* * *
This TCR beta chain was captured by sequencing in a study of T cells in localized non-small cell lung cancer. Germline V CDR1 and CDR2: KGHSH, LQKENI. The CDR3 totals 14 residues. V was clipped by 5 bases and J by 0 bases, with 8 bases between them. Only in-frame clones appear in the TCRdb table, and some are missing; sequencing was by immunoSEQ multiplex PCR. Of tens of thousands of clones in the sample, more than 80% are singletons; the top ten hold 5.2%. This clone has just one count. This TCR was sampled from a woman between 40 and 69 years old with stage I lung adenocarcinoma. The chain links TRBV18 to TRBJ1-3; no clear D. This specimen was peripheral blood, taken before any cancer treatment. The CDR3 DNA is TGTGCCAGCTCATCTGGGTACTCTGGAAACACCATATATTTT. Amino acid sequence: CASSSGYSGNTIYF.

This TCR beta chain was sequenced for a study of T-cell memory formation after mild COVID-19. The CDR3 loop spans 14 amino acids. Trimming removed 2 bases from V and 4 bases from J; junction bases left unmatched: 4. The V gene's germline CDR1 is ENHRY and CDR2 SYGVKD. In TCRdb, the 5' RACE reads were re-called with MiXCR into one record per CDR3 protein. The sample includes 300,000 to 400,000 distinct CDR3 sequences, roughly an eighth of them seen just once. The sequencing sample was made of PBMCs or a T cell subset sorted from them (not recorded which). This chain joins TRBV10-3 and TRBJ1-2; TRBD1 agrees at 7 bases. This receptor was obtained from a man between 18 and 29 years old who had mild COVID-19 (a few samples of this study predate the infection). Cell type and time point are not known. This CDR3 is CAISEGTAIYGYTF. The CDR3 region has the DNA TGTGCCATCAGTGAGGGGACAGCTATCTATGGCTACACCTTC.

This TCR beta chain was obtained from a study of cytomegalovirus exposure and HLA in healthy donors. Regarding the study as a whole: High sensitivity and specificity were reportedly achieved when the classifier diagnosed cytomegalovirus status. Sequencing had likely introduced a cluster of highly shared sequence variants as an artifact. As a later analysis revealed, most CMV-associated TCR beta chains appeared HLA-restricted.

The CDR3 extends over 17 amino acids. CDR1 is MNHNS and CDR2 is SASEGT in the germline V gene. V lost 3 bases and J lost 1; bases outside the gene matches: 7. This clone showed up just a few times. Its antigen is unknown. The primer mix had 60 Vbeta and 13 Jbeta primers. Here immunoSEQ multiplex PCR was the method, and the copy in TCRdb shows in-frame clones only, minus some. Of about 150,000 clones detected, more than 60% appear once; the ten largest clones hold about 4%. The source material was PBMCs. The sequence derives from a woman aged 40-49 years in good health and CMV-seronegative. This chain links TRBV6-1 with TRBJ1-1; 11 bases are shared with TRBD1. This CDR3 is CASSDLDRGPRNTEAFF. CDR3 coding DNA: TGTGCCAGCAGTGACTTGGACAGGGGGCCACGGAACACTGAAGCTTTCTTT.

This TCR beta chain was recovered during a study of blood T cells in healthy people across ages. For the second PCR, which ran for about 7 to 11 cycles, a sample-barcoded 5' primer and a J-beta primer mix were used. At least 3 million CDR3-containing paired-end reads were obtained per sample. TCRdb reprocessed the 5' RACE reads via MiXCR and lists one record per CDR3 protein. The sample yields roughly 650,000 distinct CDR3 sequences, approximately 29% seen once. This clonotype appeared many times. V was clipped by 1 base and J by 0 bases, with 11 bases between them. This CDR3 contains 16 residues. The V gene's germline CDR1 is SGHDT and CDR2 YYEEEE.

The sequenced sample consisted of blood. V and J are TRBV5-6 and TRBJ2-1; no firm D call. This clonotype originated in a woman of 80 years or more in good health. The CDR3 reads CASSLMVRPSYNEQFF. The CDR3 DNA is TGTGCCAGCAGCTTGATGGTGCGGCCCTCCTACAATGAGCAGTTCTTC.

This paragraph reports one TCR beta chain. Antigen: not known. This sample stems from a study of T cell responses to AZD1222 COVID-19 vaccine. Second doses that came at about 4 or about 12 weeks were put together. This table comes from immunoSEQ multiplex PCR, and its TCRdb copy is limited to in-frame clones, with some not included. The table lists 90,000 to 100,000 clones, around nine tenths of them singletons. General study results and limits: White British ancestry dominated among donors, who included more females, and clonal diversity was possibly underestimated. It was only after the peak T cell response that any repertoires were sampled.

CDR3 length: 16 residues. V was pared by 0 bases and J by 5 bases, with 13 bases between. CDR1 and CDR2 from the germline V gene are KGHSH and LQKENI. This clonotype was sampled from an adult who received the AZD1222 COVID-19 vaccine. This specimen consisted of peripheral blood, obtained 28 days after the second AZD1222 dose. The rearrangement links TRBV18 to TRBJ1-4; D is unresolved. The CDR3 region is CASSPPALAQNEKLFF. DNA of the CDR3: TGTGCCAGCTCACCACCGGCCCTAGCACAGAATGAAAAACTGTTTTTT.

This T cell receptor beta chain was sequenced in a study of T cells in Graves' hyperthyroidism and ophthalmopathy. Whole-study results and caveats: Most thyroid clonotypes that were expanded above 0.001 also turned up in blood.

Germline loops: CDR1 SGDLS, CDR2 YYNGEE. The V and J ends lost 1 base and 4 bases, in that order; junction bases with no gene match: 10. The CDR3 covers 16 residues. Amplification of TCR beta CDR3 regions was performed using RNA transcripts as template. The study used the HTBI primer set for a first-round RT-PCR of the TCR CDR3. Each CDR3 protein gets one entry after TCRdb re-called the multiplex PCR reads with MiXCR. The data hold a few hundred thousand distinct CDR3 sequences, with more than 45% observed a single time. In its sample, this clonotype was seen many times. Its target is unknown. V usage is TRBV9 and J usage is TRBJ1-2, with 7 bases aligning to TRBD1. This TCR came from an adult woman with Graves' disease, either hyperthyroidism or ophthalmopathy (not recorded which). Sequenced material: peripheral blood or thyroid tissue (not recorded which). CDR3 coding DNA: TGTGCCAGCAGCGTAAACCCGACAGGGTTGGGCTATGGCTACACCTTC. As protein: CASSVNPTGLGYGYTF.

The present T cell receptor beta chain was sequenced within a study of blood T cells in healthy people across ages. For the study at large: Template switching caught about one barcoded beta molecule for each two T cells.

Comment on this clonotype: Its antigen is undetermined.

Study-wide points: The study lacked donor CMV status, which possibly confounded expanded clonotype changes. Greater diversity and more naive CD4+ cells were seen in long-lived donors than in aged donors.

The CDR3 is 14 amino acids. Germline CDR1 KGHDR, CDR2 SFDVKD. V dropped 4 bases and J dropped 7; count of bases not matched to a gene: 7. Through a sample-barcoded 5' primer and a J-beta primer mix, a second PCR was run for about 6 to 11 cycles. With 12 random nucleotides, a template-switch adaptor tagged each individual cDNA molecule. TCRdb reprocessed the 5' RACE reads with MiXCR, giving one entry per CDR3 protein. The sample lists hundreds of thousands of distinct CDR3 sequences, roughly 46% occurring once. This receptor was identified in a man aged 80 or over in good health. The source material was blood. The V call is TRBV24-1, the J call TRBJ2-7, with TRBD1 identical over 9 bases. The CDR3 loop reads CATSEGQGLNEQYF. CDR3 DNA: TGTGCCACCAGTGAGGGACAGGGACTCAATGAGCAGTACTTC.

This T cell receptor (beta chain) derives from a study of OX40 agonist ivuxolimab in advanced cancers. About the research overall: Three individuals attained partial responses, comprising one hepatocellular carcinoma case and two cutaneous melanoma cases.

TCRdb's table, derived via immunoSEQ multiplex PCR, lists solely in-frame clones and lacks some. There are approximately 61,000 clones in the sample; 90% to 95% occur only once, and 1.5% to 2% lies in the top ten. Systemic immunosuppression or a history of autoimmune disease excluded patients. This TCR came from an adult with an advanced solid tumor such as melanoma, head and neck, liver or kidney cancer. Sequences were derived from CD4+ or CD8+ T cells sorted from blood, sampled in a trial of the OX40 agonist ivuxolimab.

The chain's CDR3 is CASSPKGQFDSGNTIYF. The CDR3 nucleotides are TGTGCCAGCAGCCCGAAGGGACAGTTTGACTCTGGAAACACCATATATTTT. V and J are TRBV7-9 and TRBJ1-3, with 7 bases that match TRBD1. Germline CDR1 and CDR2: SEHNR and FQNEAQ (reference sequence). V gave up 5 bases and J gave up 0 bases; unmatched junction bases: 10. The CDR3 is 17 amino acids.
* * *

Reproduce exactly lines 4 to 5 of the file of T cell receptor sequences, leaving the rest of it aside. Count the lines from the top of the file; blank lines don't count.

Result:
The CDR3 extends over 17 amino acids. CDR1 is MNHNS and CDR2 is SASEGT in the germline V gene. V lost 3 bases and J lost 1; bases outside the gene matches: 7. This clone showed up just a few times. Its antigen is unknown. The primer mix had 60 Vbeta and 13 Jbeta primers. Here immunoSEQ multiplex PCR was the method, and the copy in TCRdb shows in-frame clones only, minus some. Of about 150,000 clones detected, more than 60% appear once; the ten largest clones hold about 4%. The source material was PBMCs. The sequence derives from a woman aged 40-49 years in good health and CMV-seronegative. This chain links TRBV6-1 with TRBJ1-1; 11 bases are shared with TRBD1. This CDR3 is CASSDLDRGPRNTEAFF. CDR3 coding DNA: TGTGCCAGCAGTGACTTGGACAGGGGGCCACGGAACACTGAAGCTTTCTTT.

This TCR beta chain was recovered during a study of blood T cells in healthy people across ages. For the second PCR, which ran for about 7 to 11 cycles, a sample-barcoded 5' primer and a J-beta primer mix were used. At least 3 million CDR3-containing paired-end reads were obtained per sample. TCRdb reprocessed the 5' RACE reads via MiXCR and lists one record per CDR3 protein. The sample yields roughly 650,000 distinct CDR3 sequences, approximately 29% seen once. This clonotype appeared many times. V was clipped by 1 base and J by 0 bases, with 11 bases between them. This CDR3 contains 16 residues. The V gene's germline CDR1 is SGHDT and CDR2 YYEEEE.